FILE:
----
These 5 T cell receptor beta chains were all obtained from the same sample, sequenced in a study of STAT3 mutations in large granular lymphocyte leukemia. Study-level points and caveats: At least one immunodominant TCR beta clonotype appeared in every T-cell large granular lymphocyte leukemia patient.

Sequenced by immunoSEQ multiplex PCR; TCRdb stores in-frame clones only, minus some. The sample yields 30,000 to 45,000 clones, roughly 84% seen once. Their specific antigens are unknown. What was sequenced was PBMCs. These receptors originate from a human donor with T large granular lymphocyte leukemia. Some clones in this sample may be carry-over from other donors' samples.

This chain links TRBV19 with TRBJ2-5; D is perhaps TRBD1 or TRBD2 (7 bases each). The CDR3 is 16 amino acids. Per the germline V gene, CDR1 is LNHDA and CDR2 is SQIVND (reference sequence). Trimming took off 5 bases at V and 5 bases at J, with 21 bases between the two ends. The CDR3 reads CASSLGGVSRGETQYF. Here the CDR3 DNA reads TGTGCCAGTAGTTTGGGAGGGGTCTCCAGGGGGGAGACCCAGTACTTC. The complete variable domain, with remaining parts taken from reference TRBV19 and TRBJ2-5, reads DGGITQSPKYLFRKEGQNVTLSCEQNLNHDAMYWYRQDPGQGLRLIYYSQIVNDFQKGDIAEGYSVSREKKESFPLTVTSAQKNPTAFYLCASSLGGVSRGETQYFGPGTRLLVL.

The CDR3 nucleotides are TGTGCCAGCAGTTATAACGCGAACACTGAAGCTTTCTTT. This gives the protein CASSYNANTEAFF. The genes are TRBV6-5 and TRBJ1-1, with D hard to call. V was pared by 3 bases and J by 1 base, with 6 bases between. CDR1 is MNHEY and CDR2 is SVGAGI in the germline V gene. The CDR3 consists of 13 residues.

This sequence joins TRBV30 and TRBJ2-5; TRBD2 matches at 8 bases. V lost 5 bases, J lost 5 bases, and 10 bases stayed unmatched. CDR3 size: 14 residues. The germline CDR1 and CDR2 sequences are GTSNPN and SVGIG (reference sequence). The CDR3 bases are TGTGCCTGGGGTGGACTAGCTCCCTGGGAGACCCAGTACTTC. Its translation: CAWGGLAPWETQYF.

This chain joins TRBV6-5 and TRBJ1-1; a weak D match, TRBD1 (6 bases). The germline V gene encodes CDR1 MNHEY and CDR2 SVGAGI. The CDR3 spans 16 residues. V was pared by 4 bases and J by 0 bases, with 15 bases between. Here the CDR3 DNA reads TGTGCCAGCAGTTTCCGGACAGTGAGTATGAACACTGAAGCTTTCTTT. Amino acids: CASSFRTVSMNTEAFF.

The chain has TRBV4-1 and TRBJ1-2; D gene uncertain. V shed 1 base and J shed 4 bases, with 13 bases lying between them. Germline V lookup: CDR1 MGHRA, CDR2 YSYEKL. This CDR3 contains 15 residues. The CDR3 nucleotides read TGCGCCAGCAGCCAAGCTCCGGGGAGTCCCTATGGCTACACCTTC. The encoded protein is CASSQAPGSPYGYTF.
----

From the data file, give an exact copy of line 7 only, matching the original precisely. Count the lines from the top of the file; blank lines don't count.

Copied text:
The chain has TRBV4-1 and TRBJ1-2; D gene uncertain. V shed 1 base and J shed 4 bases, with 13 bases lying between them. Germline V lookup: CDR1 MGHRA, CDR2 YSYEKL. This CDR3 contains 15 residues. The CDR3 nucleotides read TGCGCCAGCAGCCAAGCTCCGGGGAGTCCCTATGGCTACACCTTC. The encoded protein is CASSQAPGSPYGYTF.